'You may burn a candle,' said the Jew, putting one upon thetable. 'And here's a book for you to read, till they come tofetch you. Good-night!'

'Good-night!' replied Oliver, softly.

The Jew walked to the door: looking over his shoulder at the boyas he went. Suddenly stopping, he called him by his name.

Oliver looked up; the Jew, pointing to the candle, motioned himto light it. He did so; and, as he placed the candlestick uponthe table, saw that the Jew was gazing fixedly at him, withlowering and contracted brows, from the dark end of the room.

'Take heed, Oliver! take heed!' said the old man, shaking hisright hand before him in a warning manner. 'He's a rough man,and thinks nothing of blood when his own is up. W hatever fallsout, say nothing; and do what he bids you. Mind!' Placing astrong emphasis on the last word, he suffered his featuresgradually to resolve themselves into a ghastly grin, and, noddinghis head, left the room.

Oliver leaned his head upon his hand when the old mandisappeared, and pondered, with a trembling heart, on the wordshe had just heard. The more he thought of the Jew's admonition,the more he was at a loss to divine its real purpose and meaning.

He could think of no bad object to be attained by sending him toSikes, which would not be equally well answered by his remainingwith Fagin; and after meditating for a long time, concluded thathe had been selected to perform some ordinary menial offices forthe housebreaker, until another boy, better suited for hispurpose could be engaged. He was too well accustomed tosuffering, and had suffered too much where he was, to bewail theprospect of change very severely. He remained lost in thoughtfor some minutes; and then, with a heavy sigh, snuffed thecandle, and, taking up the book which the Jew had left with him,began to read.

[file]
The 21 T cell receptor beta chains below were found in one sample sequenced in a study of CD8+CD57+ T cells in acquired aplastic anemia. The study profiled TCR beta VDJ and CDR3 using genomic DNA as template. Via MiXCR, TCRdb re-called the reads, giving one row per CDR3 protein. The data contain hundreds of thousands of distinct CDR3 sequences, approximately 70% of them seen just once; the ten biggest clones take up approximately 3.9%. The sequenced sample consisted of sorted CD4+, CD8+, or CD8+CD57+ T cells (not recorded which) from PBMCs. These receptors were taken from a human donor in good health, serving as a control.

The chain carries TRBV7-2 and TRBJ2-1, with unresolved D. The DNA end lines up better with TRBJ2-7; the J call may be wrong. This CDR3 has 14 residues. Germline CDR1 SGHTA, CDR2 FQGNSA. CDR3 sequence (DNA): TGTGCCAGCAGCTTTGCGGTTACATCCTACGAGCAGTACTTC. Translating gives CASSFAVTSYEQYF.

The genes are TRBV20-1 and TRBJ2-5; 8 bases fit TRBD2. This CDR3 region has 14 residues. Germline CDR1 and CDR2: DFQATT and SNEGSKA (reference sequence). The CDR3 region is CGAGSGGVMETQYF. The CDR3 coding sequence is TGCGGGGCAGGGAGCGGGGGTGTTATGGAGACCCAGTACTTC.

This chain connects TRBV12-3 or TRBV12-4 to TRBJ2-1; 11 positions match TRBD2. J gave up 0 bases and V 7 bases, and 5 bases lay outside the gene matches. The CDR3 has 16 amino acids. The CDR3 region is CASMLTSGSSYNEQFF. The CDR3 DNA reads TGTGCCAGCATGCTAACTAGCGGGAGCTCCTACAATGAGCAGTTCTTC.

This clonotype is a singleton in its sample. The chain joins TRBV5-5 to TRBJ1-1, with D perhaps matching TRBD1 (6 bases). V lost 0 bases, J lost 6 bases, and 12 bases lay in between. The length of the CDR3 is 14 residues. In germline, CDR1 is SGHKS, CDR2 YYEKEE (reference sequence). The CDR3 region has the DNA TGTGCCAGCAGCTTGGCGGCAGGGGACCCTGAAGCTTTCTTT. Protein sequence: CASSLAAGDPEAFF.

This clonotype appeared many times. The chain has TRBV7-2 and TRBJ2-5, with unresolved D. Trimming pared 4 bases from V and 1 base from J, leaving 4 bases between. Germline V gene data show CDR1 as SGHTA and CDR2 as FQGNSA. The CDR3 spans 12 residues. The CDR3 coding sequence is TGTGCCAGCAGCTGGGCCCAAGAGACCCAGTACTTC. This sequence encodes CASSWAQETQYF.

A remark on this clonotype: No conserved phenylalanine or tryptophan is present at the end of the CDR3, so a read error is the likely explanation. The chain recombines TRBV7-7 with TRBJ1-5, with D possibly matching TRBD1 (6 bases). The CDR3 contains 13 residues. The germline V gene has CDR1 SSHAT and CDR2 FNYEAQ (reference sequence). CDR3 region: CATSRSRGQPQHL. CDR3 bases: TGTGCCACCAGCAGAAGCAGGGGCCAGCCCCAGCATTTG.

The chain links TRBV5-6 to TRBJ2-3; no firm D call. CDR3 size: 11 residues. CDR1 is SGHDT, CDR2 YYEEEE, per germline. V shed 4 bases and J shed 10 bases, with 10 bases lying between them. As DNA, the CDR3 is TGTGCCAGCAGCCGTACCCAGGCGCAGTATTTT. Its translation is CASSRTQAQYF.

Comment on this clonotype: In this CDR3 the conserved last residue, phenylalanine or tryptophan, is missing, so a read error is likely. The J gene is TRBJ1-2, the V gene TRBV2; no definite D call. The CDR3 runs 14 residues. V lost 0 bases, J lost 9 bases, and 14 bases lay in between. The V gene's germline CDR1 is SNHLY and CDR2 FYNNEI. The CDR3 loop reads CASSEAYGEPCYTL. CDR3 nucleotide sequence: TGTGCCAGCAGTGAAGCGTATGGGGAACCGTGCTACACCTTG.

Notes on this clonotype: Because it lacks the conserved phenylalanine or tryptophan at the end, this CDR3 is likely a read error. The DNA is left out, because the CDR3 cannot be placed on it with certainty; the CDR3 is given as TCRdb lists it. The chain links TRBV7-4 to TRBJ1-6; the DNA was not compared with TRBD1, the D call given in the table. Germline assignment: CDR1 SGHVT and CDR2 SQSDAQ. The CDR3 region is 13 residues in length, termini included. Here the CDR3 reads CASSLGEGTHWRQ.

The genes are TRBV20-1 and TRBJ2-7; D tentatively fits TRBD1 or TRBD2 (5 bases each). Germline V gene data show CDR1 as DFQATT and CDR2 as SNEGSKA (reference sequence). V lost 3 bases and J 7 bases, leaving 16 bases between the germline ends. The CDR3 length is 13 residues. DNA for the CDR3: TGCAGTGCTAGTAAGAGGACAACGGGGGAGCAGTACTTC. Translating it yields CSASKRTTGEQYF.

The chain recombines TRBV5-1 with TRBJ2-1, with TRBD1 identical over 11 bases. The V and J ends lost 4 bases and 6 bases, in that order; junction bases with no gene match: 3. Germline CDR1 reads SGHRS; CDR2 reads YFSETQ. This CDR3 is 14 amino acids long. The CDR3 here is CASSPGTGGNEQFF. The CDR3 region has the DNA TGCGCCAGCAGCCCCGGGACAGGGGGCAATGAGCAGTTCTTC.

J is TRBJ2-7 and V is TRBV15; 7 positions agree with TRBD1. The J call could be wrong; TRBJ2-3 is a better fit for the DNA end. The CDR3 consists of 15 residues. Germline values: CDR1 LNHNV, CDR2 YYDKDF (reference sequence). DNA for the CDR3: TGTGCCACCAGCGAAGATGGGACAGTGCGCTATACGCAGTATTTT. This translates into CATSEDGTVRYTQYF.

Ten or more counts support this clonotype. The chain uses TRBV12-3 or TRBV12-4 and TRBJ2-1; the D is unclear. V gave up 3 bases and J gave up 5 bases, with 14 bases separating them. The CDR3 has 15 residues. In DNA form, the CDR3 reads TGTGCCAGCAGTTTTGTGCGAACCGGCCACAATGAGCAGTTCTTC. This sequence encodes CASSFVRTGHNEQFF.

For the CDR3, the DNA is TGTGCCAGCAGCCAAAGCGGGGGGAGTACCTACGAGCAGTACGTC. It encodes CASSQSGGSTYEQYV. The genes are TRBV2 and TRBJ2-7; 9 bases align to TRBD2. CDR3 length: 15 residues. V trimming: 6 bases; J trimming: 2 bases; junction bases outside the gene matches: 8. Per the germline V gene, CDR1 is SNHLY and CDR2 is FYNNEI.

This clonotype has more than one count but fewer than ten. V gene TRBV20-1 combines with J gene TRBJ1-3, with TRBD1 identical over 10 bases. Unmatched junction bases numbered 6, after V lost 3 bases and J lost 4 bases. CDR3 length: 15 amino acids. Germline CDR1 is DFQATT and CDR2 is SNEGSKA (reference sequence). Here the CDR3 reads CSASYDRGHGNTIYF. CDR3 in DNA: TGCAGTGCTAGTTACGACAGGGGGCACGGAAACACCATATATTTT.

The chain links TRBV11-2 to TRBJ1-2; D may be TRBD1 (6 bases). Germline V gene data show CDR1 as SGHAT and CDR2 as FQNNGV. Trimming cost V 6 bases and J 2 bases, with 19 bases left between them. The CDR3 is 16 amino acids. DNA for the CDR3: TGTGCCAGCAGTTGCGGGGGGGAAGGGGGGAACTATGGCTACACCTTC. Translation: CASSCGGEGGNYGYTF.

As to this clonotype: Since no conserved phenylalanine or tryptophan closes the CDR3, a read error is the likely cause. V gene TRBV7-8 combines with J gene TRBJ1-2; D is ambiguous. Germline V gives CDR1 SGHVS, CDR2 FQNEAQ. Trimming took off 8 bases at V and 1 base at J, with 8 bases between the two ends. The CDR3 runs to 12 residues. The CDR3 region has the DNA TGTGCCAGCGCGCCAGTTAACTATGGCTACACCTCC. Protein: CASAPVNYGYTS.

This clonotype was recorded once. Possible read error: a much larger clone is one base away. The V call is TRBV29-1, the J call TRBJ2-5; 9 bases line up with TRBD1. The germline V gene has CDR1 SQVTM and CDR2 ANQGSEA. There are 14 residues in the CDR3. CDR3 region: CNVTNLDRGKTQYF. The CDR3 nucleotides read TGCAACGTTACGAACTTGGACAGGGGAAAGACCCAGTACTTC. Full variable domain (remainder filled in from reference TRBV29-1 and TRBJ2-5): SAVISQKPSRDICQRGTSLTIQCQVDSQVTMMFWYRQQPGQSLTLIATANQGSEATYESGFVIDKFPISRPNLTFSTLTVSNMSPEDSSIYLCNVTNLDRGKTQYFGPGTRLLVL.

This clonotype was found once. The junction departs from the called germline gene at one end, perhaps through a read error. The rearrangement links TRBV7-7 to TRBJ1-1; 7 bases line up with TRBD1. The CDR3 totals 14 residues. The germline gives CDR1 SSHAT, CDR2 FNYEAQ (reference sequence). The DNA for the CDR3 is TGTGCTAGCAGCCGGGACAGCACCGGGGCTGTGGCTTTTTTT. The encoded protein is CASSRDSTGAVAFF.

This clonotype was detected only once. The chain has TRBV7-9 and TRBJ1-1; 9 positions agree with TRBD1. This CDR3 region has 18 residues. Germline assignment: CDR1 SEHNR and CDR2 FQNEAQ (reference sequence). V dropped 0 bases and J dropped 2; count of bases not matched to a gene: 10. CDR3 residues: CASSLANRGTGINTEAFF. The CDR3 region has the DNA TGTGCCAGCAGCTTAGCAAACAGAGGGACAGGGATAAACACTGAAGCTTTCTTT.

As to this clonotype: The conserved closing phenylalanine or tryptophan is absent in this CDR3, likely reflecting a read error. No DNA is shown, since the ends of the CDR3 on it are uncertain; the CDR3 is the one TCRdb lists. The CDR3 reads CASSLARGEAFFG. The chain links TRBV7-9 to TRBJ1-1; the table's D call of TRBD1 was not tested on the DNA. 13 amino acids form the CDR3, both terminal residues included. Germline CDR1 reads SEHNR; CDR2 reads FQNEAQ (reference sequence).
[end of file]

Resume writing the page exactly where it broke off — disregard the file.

He turned over the leaves. Carelessly at first; but, lighting ona passage which attracted his attention, he soon became intentupon the volume. It was a history of the lives and trials ofgreat criminals; and the pages were soiled and thumbed with use. Here, he read of dreadful crimes that made the blood run cold; ofsecret murders that had been committed by the lonely wayside; ofbodies hidden from the eye of man in deep pits and wells: whichwould not keep them down, deep as they were, but had yielded themup at last, after many years, and so maddened the murderers withthe sight, that in their horror they had confessed their guilt,and yelled for the gibbet to end their agony. Here, too, he readof men who, lying in their beds at dead of night, had beentempted (so they said) and led on, by their own bad thoughts, tosuch dreadful bloodshed as it made the flesh creep, and the limbsquail, to think of. The terrible descriptions were so real andvivid, that the sallow pages seemed to turn red with gore; andthe words upon them, to be sounded in his ears, as if they werewhispered, in hollow murmers, by the spirits of the dead.

In a paroxysm of fear, the boy closed the book, and thrust itfrom him. Then, falling upon his knees, he prayed Heaven tospare him from such deeds; and rather to will that he should dieat once, than be reserved for crimes, so fearful and appaling. By degrees, he grew more calm, and besought, in a low and brokenvoice, that he might be rescued from his present dangers; andthat if any aid were to be raised up for a poor outcast boy whohad never known the love of friends or kindred, it might come tohim now, when, desolate and deserted, he stood alone in the midstof wickedness and guilt.